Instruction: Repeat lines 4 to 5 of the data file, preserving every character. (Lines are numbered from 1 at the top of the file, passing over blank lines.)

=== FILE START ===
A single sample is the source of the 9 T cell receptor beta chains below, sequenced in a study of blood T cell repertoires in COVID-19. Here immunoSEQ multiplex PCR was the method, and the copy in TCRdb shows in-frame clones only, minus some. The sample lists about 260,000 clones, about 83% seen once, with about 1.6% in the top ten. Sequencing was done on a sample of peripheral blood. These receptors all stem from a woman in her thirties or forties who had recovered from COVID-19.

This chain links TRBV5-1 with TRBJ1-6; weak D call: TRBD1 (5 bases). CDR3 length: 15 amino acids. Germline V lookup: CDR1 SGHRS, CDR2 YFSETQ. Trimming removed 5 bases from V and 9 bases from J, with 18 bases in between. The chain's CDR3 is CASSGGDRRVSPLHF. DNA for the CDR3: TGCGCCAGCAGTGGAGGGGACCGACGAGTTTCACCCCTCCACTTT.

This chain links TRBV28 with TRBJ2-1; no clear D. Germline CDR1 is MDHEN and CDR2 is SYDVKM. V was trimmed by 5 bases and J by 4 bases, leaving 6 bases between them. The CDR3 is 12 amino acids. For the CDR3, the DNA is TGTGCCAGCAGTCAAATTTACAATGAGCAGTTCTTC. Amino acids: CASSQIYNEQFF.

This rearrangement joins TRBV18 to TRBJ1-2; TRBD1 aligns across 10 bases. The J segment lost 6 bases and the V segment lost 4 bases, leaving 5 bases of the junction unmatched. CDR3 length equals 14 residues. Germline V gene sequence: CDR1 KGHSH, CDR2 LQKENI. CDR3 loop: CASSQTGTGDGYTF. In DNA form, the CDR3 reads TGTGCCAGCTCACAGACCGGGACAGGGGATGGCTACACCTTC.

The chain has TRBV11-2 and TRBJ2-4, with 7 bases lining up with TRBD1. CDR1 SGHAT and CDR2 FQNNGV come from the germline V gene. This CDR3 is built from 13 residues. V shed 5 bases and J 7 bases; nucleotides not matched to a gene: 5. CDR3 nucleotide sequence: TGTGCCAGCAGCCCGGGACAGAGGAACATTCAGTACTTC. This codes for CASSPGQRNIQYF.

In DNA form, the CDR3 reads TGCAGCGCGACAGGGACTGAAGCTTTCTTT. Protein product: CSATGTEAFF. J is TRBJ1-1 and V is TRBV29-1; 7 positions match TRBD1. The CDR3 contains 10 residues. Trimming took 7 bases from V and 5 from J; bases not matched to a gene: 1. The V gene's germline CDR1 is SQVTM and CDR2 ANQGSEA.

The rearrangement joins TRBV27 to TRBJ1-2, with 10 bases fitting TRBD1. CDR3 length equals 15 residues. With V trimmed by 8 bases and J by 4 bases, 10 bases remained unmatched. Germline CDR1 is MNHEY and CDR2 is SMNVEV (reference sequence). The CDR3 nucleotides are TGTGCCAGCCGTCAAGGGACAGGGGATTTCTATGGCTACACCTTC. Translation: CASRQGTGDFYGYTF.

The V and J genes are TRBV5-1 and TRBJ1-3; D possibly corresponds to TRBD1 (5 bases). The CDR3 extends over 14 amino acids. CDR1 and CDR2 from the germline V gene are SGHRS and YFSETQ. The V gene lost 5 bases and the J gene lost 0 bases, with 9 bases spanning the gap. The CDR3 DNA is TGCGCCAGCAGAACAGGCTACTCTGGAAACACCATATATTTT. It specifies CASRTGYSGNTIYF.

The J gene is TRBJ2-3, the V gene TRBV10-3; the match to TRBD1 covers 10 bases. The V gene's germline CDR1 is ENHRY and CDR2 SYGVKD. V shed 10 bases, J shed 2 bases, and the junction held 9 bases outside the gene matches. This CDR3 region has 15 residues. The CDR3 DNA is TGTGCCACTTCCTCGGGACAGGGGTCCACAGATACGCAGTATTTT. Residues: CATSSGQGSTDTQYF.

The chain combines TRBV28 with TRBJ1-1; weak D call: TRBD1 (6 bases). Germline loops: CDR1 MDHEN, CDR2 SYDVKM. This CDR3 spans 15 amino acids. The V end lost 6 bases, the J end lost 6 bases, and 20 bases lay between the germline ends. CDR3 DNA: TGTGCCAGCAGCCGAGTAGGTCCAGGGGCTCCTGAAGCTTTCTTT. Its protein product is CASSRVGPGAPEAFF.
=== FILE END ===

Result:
This rearrangement joins TRBV18 to TRBJ1-2; TRBD1 aligns across 10 bases. The J segment lost 6 bases and the V segment lost 4 bases, leaving 5 bases of the junction unmatched. CDR3 length equals 14 residues. Germline V gene sequence: CDR1 KGHSH, CDR2 LQKENI. CDR3 loop: CASSQTGTGDGYTF. In DNA form, the CDR3 reads TGTGCCAGCTCACAGACCGGGACAGGGGATGGCTACACCTTC.

The chain has TRBV11-2 and TRBJ2-4, with 7 bases lining up with TRBD1. CDR1 SGHAT and CDR2 FQNNGV come from the germline V gene. This CDR3 is built from 13 residues. V shed 5 bases and J 7 bases; nucleotides not matched to a gene: 5. CDR3 nucleotide sequence: TGTGCCAGCAGCCCGGGACAGAGGAACATTCAGTACTTC. This codes for CASSPGQRNIQYF.